Kratom is illegal to buy, sell, possess or use in Alabama, Arkansas, Indiana, Rhode Island, Vermont and Wisconsin. It is legal with some regulation in all other states.

That includes Florida except for Sarasota County, which banned all kratom products there in 2014.

Jesse Scheckner

Jesse Scheckner has covered South Florida with a focus on Miami-Dade County since 2012. His work has been recognized by the Hearst Foundation, Society of Professional Journalists, Florida Society of News Editors, Florida MMA Awards and Miami New Times. Email him at [email protected] and follow him on Twitter @JesseScheckner.


  • Rebecca

    January 9, 2023 at 10:35 pm

    The Kratom Consumer Protection Act is sensible regulation. Pure lab tested kratom is safe. I’m a 68 year old great grandmother who’s been taking kratom to help manage my pain and overall health for 6 years. I’ve never taken more than 8 grams in a 24 hour period. There are many days in a month when I don’t take any. My doctor knows that I take it and says that as long as it’s helping me and not harming me she doesn’t see any reason to NOT take it. I have never felt high or sleepy or out of control in any way. I work full-time and because of kratom, I can run a playground with my great grandchildren, ages 6 and 3. Before kratom I would never have been able to do that. Banning such a helpful natural alternative will only hurt people. Safety will be compromised and people who have been able to kick dangerous addictive drugs will turn to deadly street drugs. Overdose numbers will rise. The KCPA is the only sensible and human thing to do.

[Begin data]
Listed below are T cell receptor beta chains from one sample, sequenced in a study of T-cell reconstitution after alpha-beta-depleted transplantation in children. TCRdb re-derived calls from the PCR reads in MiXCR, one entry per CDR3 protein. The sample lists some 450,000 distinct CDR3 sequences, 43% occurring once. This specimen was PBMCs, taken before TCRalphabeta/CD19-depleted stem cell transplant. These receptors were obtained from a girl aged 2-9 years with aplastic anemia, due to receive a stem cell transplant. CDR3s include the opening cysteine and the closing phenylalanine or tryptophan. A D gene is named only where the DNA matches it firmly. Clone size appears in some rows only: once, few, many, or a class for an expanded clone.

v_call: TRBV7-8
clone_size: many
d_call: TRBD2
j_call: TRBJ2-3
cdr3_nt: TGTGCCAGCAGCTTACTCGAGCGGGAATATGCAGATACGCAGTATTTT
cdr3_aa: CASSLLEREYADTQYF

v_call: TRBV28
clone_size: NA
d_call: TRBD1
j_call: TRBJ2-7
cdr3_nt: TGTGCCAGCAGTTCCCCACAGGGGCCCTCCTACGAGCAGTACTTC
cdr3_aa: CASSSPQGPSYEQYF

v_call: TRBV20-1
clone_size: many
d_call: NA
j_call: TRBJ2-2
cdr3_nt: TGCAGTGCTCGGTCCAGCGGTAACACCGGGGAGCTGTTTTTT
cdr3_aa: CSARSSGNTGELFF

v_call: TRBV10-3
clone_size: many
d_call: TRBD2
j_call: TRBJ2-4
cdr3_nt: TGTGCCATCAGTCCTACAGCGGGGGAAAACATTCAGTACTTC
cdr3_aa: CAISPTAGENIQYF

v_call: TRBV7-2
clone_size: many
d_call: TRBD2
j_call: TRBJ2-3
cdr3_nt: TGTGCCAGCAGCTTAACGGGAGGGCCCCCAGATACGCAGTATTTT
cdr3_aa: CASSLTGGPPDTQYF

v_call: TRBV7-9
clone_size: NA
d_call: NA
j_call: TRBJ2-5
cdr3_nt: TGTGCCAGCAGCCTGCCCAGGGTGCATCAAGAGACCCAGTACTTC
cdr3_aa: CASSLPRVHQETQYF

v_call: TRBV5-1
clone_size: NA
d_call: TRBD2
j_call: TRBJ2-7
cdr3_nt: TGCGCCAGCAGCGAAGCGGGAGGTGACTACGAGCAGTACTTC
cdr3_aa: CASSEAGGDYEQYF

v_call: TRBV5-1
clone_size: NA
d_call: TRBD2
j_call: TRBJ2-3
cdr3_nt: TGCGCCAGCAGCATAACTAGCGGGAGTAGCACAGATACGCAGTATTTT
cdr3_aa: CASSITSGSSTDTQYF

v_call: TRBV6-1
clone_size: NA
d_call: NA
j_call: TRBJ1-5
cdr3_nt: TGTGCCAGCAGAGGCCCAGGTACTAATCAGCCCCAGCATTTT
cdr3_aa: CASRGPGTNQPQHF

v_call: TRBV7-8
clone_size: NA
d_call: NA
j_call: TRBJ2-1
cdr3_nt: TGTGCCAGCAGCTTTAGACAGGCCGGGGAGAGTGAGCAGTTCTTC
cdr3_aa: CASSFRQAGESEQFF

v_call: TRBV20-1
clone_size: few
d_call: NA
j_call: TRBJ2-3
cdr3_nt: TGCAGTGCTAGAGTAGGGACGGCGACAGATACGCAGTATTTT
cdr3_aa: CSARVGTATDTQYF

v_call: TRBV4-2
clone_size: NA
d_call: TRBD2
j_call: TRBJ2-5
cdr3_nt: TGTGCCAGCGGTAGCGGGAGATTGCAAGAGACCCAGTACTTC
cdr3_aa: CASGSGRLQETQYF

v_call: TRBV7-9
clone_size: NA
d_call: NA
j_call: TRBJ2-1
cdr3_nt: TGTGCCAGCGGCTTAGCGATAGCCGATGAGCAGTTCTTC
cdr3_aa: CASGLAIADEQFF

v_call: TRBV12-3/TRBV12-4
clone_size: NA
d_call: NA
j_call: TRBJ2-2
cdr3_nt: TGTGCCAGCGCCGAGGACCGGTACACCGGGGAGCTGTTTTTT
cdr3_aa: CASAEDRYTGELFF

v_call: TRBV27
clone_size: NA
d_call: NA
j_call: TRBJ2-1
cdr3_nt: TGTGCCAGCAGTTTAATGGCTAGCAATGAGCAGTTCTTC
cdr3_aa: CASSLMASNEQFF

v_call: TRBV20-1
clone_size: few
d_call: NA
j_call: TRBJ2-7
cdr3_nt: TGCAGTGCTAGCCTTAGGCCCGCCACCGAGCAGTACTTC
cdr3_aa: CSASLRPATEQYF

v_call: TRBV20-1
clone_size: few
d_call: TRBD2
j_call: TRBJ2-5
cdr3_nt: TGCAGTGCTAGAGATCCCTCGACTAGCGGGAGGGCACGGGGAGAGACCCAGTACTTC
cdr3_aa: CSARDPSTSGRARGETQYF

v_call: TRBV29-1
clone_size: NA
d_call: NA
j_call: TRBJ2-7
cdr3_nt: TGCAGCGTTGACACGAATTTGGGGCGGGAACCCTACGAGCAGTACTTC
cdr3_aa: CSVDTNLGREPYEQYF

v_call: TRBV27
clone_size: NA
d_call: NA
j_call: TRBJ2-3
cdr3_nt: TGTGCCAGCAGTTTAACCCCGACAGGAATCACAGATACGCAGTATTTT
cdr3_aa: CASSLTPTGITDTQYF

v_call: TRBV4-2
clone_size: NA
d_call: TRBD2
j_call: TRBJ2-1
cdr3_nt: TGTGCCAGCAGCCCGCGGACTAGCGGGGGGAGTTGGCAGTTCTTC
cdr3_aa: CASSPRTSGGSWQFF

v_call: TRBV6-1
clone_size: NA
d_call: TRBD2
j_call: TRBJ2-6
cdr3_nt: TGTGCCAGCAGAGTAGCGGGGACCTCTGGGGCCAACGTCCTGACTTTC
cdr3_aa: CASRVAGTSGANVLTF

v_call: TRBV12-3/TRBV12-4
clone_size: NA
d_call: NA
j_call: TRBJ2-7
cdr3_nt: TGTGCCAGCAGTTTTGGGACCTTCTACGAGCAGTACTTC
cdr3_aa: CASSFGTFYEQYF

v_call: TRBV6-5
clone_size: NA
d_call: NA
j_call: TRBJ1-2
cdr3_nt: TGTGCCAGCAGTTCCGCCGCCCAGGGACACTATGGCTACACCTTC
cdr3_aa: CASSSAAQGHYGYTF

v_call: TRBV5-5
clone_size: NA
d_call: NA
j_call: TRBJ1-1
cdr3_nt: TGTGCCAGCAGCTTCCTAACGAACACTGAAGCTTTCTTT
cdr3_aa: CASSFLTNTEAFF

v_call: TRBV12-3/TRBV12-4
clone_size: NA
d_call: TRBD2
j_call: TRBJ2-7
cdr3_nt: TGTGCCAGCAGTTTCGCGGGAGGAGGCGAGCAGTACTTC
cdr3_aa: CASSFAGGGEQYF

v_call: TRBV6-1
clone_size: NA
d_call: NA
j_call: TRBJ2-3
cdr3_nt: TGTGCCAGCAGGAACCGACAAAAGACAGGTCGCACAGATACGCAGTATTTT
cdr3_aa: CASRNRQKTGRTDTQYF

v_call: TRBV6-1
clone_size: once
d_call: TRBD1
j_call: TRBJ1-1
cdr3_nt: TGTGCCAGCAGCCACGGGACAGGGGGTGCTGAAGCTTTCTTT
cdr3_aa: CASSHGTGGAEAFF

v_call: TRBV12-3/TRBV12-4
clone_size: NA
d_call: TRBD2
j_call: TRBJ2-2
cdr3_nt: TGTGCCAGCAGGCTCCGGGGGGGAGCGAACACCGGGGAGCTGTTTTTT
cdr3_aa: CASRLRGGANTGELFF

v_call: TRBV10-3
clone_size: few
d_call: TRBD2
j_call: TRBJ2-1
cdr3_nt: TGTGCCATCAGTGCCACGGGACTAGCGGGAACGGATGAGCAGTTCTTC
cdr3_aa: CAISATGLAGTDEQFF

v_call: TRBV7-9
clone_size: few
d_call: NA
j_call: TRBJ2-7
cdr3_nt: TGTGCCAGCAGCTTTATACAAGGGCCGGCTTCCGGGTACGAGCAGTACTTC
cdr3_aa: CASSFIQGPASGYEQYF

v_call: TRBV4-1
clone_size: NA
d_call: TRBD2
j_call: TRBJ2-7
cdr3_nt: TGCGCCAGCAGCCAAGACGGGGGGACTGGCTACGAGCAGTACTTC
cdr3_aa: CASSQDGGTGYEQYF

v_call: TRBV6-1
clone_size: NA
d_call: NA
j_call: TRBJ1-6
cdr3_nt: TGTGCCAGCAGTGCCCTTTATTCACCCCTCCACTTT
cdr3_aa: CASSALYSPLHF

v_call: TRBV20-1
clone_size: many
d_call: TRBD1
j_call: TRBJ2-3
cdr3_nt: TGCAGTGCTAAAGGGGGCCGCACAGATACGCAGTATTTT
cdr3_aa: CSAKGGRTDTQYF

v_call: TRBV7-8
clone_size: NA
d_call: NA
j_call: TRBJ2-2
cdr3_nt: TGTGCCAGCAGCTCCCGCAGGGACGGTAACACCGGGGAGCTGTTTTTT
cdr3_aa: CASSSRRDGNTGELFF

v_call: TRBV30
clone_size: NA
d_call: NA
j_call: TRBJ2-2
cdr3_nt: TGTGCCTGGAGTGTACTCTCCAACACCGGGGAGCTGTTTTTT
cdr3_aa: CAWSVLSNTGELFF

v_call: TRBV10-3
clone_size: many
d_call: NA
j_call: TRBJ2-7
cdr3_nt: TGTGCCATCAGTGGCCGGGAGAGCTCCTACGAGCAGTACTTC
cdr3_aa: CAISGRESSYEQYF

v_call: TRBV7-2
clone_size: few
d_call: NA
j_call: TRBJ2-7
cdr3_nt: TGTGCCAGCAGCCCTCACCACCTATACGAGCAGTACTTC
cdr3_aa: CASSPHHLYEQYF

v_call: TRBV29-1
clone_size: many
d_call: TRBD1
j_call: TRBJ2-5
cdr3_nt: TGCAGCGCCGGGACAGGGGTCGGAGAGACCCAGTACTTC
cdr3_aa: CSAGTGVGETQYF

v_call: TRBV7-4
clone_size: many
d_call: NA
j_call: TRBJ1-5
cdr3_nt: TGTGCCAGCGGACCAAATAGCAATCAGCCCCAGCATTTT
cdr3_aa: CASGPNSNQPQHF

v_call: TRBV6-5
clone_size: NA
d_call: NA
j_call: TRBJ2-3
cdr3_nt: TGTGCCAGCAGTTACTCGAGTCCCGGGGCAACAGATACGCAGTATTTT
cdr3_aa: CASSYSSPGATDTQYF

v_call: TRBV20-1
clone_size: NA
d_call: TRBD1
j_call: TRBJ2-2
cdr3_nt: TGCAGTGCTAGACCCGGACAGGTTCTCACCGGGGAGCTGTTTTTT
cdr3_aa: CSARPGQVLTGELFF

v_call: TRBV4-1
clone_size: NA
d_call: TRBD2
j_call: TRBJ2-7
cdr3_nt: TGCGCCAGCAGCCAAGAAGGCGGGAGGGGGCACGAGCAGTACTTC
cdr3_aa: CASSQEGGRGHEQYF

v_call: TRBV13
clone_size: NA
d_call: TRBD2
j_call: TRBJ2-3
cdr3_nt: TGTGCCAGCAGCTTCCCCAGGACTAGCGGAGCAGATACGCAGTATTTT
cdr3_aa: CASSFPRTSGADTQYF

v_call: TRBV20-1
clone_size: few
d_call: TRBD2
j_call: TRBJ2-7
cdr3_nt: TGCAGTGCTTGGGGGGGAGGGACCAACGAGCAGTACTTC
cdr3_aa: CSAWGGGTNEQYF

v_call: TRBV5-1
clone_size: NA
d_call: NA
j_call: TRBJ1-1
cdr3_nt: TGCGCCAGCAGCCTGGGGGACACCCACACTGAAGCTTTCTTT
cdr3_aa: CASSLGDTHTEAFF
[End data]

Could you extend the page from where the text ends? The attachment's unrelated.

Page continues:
• Shawn Pitchford

    January 10, 2023 at 8:44 am

    So now we list things on our system when we die. I am sure plenty of people have died with tylenol in their system. I am also sure that thousands of more people die every uear due to tylenol. If 2.1 million people are takong kratom and 106 people pissibly died from it then i would say that kratom is relatively safe. I do question the desths because recent research out of Florida showed that even at incredible amounts mitragynine didn’t kill rats when they were injected.
    There are so many research chemicals you can buy off the internet that you never know what someone has taken.
    Also, if you look at some of the desths where the FDA listed kratom as the cause you will find events such as a man who jumped off a bridge, a man who shot himself with a shotgun, and a hosts of other calamities that have nothing to do with kratom.
    All the lying the FDA has done discredits you and anyone else who cite them.

  • Ryan Socratic

    January 10, 2023 at 12:43 pm

    These agencies, who have financial ties to the pharmaceutical industry who is negatively affected by products like this, are fabricating stories and manipulating data. We have witnessed them destroy their own credibility over the past few years and they assume we are stupid enough to continue going with it.